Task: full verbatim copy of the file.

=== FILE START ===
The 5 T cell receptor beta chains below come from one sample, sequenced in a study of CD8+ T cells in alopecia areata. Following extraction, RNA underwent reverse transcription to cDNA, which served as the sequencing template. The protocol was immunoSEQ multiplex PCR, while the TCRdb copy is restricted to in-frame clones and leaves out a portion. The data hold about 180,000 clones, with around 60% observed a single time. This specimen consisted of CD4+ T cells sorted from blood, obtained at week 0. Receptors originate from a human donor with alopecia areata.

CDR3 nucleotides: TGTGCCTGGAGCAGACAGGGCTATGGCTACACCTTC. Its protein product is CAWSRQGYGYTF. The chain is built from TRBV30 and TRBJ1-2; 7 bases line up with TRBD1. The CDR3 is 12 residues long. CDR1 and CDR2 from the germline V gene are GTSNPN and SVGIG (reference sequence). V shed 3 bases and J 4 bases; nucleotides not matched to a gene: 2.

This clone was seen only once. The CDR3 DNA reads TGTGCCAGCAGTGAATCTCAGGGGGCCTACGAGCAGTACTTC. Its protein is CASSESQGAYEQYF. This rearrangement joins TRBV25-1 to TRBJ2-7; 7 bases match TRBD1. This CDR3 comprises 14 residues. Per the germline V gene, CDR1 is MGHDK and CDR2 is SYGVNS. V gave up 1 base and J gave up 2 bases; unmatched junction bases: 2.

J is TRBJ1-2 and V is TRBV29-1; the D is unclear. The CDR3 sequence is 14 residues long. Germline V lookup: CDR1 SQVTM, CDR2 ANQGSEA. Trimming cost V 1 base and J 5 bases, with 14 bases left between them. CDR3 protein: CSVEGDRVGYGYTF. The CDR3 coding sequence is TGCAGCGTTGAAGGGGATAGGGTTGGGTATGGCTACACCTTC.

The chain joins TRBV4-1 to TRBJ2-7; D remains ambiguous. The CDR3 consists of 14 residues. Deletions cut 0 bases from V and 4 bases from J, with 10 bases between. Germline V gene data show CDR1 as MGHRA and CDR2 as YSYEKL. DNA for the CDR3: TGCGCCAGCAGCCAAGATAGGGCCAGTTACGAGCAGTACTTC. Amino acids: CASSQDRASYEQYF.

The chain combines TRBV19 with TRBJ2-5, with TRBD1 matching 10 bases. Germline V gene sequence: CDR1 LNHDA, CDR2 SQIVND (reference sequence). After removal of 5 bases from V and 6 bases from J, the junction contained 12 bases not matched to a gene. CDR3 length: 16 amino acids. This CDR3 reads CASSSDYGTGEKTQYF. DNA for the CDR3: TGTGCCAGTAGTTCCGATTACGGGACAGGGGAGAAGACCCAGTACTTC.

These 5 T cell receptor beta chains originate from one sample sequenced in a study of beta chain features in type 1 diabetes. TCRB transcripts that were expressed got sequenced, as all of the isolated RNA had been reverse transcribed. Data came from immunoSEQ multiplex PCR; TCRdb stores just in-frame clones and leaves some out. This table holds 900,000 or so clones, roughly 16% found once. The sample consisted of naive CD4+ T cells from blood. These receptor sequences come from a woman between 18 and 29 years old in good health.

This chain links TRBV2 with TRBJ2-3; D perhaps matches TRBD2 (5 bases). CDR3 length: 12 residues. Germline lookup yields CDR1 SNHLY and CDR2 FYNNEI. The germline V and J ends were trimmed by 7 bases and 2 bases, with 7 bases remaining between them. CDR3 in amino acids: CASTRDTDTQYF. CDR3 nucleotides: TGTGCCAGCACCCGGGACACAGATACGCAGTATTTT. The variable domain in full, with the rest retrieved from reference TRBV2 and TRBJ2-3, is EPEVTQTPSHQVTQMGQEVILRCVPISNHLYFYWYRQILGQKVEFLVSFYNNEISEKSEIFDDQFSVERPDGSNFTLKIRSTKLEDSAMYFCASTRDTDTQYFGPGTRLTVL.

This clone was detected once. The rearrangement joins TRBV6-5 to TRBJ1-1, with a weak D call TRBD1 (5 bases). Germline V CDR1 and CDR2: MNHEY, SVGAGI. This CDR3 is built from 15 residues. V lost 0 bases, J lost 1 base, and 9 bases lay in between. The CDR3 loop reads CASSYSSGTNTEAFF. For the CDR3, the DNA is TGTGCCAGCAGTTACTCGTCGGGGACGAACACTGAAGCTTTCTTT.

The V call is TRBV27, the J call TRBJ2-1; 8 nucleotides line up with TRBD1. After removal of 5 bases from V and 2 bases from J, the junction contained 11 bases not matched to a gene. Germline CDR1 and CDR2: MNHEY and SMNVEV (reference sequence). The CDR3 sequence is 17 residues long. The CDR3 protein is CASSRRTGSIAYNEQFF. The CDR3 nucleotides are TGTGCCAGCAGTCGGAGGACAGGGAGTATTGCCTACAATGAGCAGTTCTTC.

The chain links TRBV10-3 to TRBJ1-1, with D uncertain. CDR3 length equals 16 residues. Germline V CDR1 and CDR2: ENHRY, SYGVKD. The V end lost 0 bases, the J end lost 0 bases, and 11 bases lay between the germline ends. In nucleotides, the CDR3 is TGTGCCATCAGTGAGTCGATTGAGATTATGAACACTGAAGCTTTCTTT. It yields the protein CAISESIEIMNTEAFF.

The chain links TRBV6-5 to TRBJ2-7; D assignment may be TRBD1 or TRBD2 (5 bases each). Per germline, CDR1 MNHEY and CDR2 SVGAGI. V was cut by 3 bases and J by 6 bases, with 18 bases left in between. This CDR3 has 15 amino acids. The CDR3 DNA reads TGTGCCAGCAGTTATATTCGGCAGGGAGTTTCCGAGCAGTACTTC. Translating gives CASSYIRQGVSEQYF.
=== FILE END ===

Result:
The 5 T cell receptor beta chains below come from one sample, sequenced in a study of CD8+ T cells in alopecia areata. Following extraction, RNA underwent reverse transcription to cDNA, which served as the sequencing template. The protocol was immunoSEQ multiplex PCR, while the TCRdb copy is restricted to in-frame clones and leaves out a portion. The data hold about 180,000 clones, with around 60% observed a single time. This specimen consisted of CD4+ T cells sorted from blood, obtained at week 0. Receptors originate from a human donor with alopecia areata.

CDR3 nucleotides: TGTGCCTGGAGCAGACAGGGCTATGGCTACACCTTC. Its protein product is CAWSRQGYGYTF. The chain is built from TRBV30 and TRBJ1-2; 7 bases line up with TRBD1. The CDR3 is 12 residues long. CDR1 and CDR2 from the germline V gene are GTSNPN and SVGIG (reference sequence). V shed 3 bases and J 4 bases; nucleotides not matched to a gene: 2.

This clone was seen only once. The CDR3 DNA reads TGTGCCAGCAGTGAATCTCAGGGGGCCTACGAGCAGTACTTC. Its protein is CASSESQGAYEQYF. This rearrangement joins TRBV25-1 to TRBJ2-7; 7 bases match TRBD1. This CDR3 comprises 14 residues. Per the germline V gene, CDR1 is MGHDK and CDR2 is SYGVNS. V gave up 1 base and J gave up 2 bases; unmatched junction bases: 2.

J is TRBJ1-2 and V is TRBV29-1; the D is unclear. The CDR3 sequence is 14 residues long. Germline V lookup: CDR1 SQVTM, CDR2 ANQGSEA. Trimming cost V 1 base and J 5 bases, with 14 bases left between them. CDR3 protein: CSVEGDRVGYGYTF. The CDR3 coding sequence is TGCAGCGTTGAAGGGGATAGGGTTGGGTATGGCTACACCTTC.

The chain joins TRBV4-1 to TRBJ2-7; D remains ambiguous. The CDR3 consists of 14 residues. Deletions cut 0 bases from V and 4 bases from J, with 10 bases between. Germline V gene data show CDR1 as MGHRA and CDR2 as YSYEKL. DNA for the CDR3: TGCGCCAGCAGCCAAGATAGGGCCAGTTACGAGCAGTACTTC. Amino acids: CASSQDRASYEQYF.

The chain combines TRBV19 with TRBJ2-5, with TRBD1 matching 10 bases. Germline V gene sequence: CDR1 LNHDA, CDR2 SQIVND (reference sequence). After removal of 5 bases from V and 6 bases from J, the junction contained 12 bases not matched to a gene. CDR3 length: 16 amino acids. This CDR3 reads CASSSDYGTGEKTQYF. DNA for the CDR3: TGTGCCAGTAGTTCCGATTACGGGACAGGGGAGAAGACCCAGTACTTC.

These 5 T cell receptor beta chains originate from one sample sequenced in a study of beta chain features in type 1 diabetes. TCRB transcripts that were expressed got sequenced, as all of the isolated RNA had been reverse transcribed. Data came from immunoSEQ multiplex PCR; TCRdb stores just in-frame clones and leaves some out. This table holds 900,000 or so clones, roughly 16% found once. The sample consisted of naive CD4+ T cells from blood. These receptor sequences come from a woman between 18 and 29 years old in good health.

This chain links TRBV2 with TRBJ2-3; D perhaps matches TRBD2 (5 bases). CDR3 length: 12 residues. Germline lookup yields CDR1 SNHLY and CDR2 FYNNEI. The germline V and J ends were trimmed by 7 bases and 2 bases, with 7 bases remaining between them. CDR3 in amino acids: CASTRDTDTQYF. CDR3 nucleotides: TGTGCCAGCACCCGGGACACAGATACGCAGTATTTT. The variable domain in full, with the rest retrieved from reference TRBV2 and TRBJ2-3, is EPEVTQTPSHQVTQMGQEVILRCVPISNHLYFYWYRQILGQKVEFLVSFYNNEISEKSEIFDDQFSVERPDGSNFTLKIRSTKLEDSAMYFCASTRDTDTQYFGPGTRLTVL.

This clone was detected once. The rearrangement joins TRBV6-5 to TRBJ1-1, with a weak D call TRBD1 (5 bases). Germline V CDR1 and CDR2: MNHEY, SVGAGI. This CDR3 is built from 15 residues. V lost 0 bases, J lost 1 base, and 9 bases lay in between. The CDR3 loop reads CASSYSSGTNTEAFF. For the CDR3, the DNA is TGTGCCAGCAGTTACTCGTCGGGGACGAACACTGAAGCTTTCTTT.

The V call is TRBV27, the J call TRBJ2-1; 8 nucleotides line up with TRBD1. After removal of 5 bases from V and 2 bases from J, the junction contained 11 bases not matched to a gene. Germline CDR1 and CDR2: MNHEY and SMNVEV (reference sequence). The CDR3 sequence is 17 residues long. The CDR3 protein is CASSRRTGSIAYNEQFF. The CDR3 nucleotides are TGTGCCAGCAGTCGGAGGACAGGGAGTATTGCCTACAATGAGCAGTTCTTC.

The chain links TRBV10-3 to TRBJ1-1, with D uncertain. CDR3 length equals 16 residues. Germline V CDR1 and CDR2: ENHRY, SYGVKD. The V end lost 0 bases, the J end lost 0 bases, and 11 bases lay between the germline ends. In nucleotides, the CDR3 is TGTGCCATCAGTGAGTCGATTGAGATTATGAACACTGAAGCTTTCTTT. It yields the protein CAISESIEIMNTEAFF.

The chain links TRBV6-5 to TRBJ2-7; D assignment may be TRBD1 or TRBD2 (5 bases each). Per germline, CDR1 MNHEY and CDR2 SVGAGI. V was cut by 3 bases and J by 6 bases, with 18 bases left in between. This CDR3 has 15 amino acids. The CDR3 DNA reads TGTGCCAGCAGTTATATTCGGCAGGGAGTTTCCGAGCAGTACTTC. Translating gives CASSYIRQGVSEQYF.